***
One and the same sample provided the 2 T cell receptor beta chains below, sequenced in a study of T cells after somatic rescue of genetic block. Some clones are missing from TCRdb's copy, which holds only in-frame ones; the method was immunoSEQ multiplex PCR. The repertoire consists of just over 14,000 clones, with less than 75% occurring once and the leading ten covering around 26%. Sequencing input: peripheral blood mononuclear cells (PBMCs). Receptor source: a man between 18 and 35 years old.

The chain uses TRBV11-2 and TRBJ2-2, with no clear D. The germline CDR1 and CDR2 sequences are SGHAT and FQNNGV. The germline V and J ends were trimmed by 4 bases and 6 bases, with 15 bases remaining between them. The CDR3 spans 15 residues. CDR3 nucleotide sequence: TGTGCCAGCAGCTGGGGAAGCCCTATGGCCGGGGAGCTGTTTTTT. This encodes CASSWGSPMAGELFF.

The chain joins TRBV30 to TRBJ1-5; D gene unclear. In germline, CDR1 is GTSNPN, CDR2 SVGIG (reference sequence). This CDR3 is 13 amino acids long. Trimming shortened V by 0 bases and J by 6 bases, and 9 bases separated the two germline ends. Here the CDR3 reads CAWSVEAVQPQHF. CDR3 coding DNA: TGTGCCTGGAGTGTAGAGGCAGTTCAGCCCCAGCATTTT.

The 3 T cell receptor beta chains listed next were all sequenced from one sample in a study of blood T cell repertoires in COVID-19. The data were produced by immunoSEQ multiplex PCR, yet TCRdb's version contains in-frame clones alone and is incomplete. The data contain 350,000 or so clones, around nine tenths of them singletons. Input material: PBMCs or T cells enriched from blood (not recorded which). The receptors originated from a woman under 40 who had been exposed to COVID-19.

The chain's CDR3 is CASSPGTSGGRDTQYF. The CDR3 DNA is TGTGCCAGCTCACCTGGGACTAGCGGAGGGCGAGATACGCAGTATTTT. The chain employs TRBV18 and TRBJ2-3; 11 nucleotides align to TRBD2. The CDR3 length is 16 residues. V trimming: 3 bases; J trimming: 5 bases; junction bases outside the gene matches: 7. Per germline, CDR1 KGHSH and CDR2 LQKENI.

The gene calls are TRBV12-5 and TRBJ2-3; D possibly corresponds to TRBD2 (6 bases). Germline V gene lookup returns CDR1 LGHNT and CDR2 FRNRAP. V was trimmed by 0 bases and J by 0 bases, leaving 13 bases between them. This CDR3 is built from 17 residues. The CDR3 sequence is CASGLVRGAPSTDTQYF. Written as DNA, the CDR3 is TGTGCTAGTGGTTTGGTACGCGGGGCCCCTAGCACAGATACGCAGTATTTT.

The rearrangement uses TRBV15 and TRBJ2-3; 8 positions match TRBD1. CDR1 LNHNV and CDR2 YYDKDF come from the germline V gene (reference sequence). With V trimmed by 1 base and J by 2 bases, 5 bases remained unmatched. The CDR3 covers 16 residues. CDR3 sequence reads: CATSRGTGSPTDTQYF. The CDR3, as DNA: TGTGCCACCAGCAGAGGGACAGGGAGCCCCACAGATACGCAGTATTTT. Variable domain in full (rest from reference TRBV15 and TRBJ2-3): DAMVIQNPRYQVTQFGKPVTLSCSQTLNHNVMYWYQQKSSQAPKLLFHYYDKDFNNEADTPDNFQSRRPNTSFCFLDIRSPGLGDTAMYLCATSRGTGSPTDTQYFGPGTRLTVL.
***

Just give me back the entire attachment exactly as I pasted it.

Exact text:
One and the same sample provided the 2 T cell receptor beta chains below, sequenced in a study of T cells after somatic rescue of genetic block. Some clones are missing from TCRdb's copy, which holds only in-frame ones; the method was immunoSEQ multiplex PCR. The repertoire consists of just over 14,000 clones, with less than 75% occurring once and the leading ten covering around 26%. Sequencing input: peripheral blood mononuclear cells (PBMCs). Receptor source: a man between 18 and 35 years old.

The chain uses TRBV11-2 and TRBJ2-2, with no clear D. The germline CDR1 and CDR2 sequences are SGHAT and FQNNGV. The germline V and J ends were trimmed by 4 bases and 6 bases, with 15 bases remaining between them. The CDR3 spans 15 residues. CDR3 nucleotide sequence: TGTGCCAGCAGCTGGGGAAGCCCTATGGCCGGGGAGCTGTTTTTT. This encodes CASSWGSPMAGELFF.

The chain joins TRBV30 to TRBJ1-5; D gene unclear. In germline, CDR1 is GTSNPN, CDR2 SVGIG (reference sequence). This CDR3 is 13 amino acids long. Trimming shortened V by 0 bases and J by 6 bases, and 9 bases separated the two germline ends. Here the CDR3 reads CAWSVEAVQPQHF. CDR3 coding DNA: TGTGCCTGGAGTGTAGAGGCAGTTCAGCCCCAGCATTTT.

The 3 T cell receptor beta chains listed next were all sequenced from one sample in a study of blood T cell repertoires in COVID-19. The data were produced by immunoSEQ multiplex PCR, yet TCRdb's version contains in-frame clones alone and is incomplete. The data contain 350,000 or so clones, around nine tenths of them singletons. Input material: PBMCs or T cells enriched from blood (not recorded which). The receptors originated from a woman under 40 who had been exposed to COVID-19.

The chain's CDR3 is CASSPGTSGGRDTQYF. The CDR3 DNA is TGTGCCAGCTCACCTGGGACTAGCGGAGGGCGAGATACGCAGTATTTT. The chain employs TRBV18 and TRBJ2-3; 11 nucleotides align to TRBD2. The CDR3 length is 16 residues. V trimming: 3 bases; J trimming: 5 bases; junction bases outside the gene matches: 7. Per germline, CDR1 KGHSH and CDR2 LQKENI.

The gene calls are TRBV12-5 and TRBJ2-3; D possibly corresponds to TRBD2 (6 bases). Germline V gene lookup returns CDR1 LGHNT and CDR2 FRNRAP. V was trimmed by 0 bases and J by 0 bases, leaving 13 bases between them. This CDR3 is built from 17 residues. The CDR3 sequence is CASGLVRGAPSTDTQYF. Written as DNA, the CDR3 is TGTGCTAGTGGTTTGGTACGCGGGGCCCCTAGCACAGATACGCAGTATTTT.

The rearrangement uses TRBV15 and TRBJ2-3; 8 positions match TRBD1. CDR1 LNHNV and CDR2 YYDKDF come from the germline V gene (reference sequence). With V trimmed by 1 base and J by 2 bases, 5 bases remained unmatched. The CDR3 covers 16 residues. CDR3 sequence reads: CATSRGTGSPTDTQYF. The CDR3, as DNA: TGTGCCACCAGCAGAGGGACAGGGAGCCCCACAGATACGCAGTATTTT. Variable domain in full (rest from reference TRBV15 and TRBJ2-3): DAMVIQNPRYQVTQFGKPVTLSCSQTLNHNVMYWYQQKSSQAPKLLFHYYDKDFNNEADTPDNFQSRRPNTSFCFLDIRSPGLGDTAMYLCATSRGTGSPTDTQYFGPGTRLTVL.